A community based initiative in Sri Lanka to keep our natural environment clean

Thalangama Wetland Watch

The Thalangama Area

RECENT CONSTRUCTION WORK

Intended Work Items Under Improvements to Madiwela East Division – Part 1
Click to zoom

The Thalangama (Talangama) tank had its original spillway (steel gate/weir) at its northern end which drains direction Parliament lake, and received a new larger spillway on the right (eastern) side with a link canal to the Averihena tank and eventually Kelani river. The purpose of this new spillway and link canal is to convey the surplus water from the Thalangama tank via the Averihena tank into the Madiwela East Diversion canal to reduce the flooding risks in the vicinity of the parliament. The Madiwela East Diversion canal starts at the tail end of the Avarihena lake and runs towards Athurugiriya Road and as from there as concrete canal up to river. The main purpose of the recent dredging and construction activities in the lake area served the rehabilitation of the existing irrigation and drainage system. An overview map showing the rehabilitation work components can be found here.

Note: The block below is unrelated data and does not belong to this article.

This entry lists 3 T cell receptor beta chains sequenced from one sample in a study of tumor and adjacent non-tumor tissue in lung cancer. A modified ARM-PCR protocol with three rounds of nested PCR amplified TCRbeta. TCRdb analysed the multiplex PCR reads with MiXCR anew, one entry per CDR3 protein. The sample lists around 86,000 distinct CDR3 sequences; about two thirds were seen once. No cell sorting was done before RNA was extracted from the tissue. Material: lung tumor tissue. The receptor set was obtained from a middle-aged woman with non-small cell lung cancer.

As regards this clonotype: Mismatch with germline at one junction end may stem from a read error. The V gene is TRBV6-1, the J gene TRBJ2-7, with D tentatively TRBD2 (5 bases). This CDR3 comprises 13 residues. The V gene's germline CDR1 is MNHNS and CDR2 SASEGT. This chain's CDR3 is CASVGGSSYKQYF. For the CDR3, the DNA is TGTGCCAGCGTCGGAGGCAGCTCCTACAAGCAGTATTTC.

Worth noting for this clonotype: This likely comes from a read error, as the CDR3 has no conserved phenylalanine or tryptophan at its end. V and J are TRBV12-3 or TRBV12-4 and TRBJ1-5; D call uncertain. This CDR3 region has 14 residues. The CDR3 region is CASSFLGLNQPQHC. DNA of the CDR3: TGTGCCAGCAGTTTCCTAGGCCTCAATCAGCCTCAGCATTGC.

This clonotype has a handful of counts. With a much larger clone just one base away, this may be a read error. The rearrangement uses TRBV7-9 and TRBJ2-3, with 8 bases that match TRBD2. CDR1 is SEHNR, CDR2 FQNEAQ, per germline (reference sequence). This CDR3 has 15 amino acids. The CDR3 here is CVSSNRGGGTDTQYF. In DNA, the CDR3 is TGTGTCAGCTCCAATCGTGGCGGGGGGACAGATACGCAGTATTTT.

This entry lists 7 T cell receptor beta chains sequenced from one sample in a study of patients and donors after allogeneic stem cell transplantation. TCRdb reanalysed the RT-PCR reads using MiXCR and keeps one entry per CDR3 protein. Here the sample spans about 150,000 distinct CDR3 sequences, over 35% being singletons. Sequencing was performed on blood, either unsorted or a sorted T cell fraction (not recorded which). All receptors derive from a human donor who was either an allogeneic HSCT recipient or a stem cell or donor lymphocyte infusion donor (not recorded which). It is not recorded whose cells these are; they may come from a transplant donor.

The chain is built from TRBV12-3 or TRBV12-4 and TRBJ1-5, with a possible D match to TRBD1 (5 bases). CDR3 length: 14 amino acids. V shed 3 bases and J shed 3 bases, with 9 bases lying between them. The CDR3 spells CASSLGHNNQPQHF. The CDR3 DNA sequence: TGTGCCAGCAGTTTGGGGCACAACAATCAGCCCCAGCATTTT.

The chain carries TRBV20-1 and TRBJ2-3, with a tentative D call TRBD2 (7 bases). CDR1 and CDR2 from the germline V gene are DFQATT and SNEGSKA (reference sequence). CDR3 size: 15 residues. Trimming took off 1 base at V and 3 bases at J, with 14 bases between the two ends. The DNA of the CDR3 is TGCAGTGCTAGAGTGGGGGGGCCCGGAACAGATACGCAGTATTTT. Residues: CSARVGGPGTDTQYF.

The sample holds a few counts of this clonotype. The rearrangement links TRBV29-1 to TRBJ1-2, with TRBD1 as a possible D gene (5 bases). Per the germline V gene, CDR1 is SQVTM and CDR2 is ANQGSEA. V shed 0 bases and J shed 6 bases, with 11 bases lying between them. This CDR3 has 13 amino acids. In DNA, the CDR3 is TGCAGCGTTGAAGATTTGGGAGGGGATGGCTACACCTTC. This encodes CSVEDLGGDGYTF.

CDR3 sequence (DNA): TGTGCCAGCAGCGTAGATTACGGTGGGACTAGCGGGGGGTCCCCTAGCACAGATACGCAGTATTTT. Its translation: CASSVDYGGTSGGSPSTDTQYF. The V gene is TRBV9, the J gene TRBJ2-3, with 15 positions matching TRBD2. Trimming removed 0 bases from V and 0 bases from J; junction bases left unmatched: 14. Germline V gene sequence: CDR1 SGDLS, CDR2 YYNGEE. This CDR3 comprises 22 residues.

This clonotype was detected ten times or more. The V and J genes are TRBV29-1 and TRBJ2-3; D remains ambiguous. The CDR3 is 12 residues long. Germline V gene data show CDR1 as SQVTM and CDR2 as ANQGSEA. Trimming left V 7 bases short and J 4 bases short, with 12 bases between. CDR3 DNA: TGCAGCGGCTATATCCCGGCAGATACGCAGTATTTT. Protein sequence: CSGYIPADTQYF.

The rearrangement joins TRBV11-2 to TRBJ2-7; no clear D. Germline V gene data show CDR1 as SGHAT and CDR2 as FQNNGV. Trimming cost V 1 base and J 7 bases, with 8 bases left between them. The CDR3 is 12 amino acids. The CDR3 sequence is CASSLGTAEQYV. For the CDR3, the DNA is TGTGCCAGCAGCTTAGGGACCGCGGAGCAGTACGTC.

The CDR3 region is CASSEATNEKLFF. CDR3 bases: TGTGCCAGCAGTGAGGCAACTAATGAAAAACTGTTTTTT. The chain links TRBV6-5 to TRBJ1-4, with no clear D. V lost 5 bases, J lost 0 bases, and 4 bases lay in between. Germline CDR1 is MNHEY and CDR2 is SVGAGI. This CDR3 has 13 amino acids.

Because of siltation and encroachment the original capacity of the Thalangama tank, which was 50-60 Ac.ft. (61,000-74,000m3) has decreased to 32 Ac.ft. (39,000 m3) causing a water deficit for the farmers, and limiting the area’s flood retention capacity. Although there exists different opinions about the exact numbers, the need for lake desilting and removal of excess vegetation (especially parts of the invasive Wel Atha trees) to increase the water storage and irrigation capacity of the lake was of mutual agreement by all stakeholders, considering however, that the environmental protection status of the area demanded a careful and balanced approach.

After the stop of the dredging at the end of 2017, the construction work continued along the Averihena tank. Local residents at Lake Road wonder how far the dredging has affected local biodiversity. An obvious impact has been the release of plant nutrients from the moved and removed sediments and trees into the water, resulting in a rapid spread of nutrient-loving water hyacinths on the central part of the lake. This has been supported by the dropping from large bird colonies resting overnight on the Wel Atha tree islands of the lake.



The dredging in 2017 reclaimed a significant lake area which was overgrown with trees while preserving a part of them to maintain local biodiversity and night resting places for birds.


Celebrating the end of the work and rebuild road along the lake after the trucks and caterpillars left in April 2018.


But did the street workers not forget something?